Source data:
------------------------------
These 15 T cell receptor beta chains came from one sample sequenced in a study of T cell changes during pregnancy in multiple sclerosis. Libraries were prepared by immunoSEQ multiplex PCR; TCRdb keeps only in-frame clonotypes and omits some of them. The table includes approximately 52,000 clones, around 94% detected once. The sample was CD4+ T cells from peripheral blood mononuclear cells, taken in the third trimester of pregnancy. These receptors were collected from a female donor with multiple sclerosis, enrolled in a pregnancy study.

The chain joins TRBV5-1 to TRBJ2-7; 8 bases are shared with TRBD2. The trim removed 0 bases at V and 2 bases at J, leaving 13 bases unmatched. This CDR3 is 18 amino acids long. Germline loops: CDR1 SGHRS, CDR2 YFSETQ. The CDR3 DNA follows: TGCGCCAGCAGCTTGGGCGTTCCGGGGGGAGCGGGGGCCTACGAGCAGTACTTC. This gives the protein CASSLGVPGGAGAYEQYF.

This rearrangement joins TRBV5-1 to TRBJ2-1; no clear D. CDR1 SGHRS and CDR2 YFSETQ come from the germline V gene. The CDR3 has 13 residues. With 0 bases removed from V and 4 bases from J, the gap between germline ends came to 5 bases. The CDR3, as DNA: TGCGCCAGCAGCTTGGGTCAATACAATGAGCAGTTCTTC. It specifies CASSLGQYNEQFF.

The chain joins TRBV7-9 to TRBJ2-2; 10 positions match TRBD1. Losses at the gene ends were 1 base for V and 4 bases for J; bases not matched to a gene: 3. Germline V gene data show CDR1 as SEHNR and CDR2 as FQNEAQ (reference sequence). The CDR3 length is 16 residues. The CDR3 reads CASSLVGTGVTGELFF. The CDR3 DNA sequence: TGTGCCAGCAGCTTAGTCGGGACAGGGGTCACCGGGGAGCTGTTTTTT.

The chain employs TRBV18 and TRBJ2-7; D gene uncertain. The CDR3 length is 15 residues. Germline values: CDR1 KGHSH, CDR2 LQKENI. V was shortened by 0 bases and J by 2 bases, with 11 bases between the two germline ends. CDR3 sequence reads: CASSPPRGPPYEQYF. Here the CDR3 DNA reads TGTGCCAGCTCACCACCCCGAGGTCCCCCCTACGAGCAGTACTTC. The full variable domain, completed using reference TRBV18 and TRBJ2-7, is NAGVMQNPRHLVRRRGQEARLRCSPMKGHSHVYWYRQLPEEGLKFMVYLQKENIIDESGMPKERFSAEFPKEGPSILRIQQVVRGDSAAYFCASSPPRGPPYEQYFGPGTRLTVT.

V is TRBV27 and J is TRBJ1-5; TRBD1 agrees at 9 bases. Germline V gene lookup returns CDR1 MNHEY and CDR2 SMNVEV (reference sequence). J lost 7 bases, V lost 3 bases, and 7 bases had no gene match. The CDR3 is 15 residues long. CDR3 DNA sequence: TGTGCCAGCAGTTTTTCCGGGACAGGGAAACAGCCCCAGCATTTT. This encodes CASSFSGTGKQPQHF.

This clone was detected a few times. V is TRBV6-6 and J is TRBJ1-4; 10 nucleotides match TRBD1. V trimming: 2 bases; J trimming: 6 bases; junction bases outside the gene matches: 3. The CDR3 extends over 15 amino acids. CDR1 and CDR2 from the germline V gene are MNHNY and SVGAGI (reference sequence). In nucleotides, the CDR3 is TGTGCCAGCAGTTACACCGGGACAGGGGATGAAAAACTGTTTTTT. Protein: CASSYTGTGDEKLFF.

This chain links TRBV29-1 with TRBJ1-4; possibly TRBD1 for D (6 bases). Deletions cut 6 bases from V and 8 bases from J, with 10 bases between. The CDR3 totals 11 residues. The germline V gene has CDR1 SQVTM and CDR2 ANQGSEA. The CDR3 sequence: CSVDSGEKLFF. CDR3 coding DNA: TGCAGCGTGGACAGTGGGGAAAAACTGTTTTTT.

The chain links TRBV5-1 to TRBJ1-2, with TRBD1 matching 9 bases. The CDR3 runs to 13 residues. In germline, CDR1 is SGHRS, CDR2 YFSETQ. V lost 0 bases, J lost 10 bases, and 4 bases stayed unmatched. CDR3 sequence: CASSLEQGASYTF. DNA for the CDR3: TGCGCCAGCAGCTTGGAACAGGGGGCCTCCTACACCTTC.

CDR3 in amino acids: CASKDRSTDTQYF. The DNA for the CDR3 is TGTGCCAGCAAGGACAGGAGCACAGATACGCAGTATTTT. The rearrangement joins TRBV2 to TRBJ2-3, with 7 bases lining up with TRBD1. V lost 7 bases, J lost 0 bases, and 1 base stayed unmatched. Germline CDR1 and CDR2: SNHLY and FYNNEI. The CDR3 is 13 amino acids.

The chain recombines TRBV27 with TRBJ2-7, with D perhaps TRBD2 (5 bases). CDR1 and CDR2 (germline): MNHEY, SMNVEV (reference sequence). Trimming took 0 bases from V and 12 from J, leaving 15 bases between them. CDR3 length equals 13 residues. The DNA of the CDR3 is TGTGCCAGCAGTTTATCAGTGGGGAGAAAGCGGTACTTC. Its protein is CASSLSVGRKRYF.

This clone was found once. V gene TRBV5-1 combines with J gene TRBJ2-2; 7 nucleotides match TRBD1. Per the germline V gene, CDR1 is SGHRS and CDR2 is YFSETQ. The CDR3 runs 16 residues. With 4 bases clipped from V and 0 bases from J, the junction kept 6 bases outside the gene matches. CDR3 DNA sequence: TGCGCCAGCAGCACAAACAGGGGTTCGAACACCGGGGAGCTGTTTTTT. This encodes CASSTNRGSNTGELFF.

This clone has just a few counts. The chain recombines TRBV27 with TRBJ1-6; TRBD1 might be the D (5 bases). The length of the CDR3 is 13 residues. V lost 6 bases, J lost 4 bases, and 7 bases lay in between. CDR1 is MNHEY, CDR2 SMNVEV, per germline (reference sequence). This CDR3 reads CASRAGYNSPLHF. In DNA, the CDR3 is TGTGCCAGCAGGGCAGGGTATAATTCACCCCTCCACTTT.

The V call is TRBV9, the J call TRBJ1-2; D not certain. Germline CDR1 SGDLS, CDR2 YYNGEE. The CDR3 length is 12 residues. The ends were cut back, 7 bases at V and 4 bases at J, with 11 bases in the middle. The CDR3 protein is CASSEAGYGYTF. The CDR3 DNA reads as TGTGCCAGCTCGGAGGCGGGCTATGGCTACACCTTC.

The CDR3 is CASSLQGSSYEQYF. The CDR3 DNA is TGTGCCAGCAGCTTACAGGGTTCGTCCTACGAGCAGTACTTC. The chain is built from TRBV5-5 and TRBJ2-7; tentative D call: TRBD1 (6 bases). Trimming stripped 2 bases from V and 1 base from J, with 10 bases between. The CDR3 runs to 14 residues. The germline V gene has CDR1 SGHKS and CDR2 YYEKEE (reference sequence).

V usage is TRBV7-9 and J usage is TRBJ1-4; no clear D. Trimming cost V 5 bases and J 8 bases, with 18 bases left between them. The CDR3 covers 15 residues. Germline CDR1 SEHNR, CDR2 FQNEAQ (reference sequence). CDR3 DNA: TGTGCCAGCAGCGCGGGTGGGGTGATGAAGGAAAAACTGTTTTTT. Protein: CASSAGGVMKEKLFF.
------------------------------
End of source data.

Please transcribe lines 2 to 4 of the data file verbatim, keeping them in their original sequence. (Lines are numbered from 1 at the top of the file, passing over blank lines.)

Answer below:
The chain joins TRBV5-1 to TRBJ2-7; 8 bases are shared with TRBD2. The trim removed 0 bases at V and 2 bases at J, leaving 13 bases unmatched. This CDR3 is 18 amino acids long. Germline loops: CDR1 SGHRS, CDR2 YFSETQ. The CDR3 DNA follows: TGCGCCAGCAGCTTGGGCGTTCCGGGGGGAGCGGGGGCCTACGAGCAGTACTTC. This gives the protein CASSLGVPGGAGAYEQYF.

This rearrangement joins TRBV5-1 to TRBJ2-1; no clear D. CDR1 SGHRS and CDR2 YFSETQ come from the germline V gene. The CDR3 has 13 residues. With 0 bases removed from V and 4 bases from J, the gap between germline ends came to 5 bases. The CDR3, as DNA: TGCGCCAGCAGCTTGGGTCAATACAATGAGCAGTTCTTC. It specifies CASSLGQYNEQFF.

The chain joins TRBV7-9 to TRBJ2-2; 10 positions match TRBD1. Losses at the gene ends were 1 base for V and 4 bases for J; bases not matched to a gene: 3. Germline V gene data show CDR1 as SEHNR and CDR2 as FQNEAQ (reference sequence). The CDR3 length is 16 residues. The CDR3 reads CASSLVGTGVTGELFF. The CDR3 DNA sequence: TGTGCCAGCAGCTTAGTCGGGACAGGGGTCACCGGGGAGCTGTTTTTT.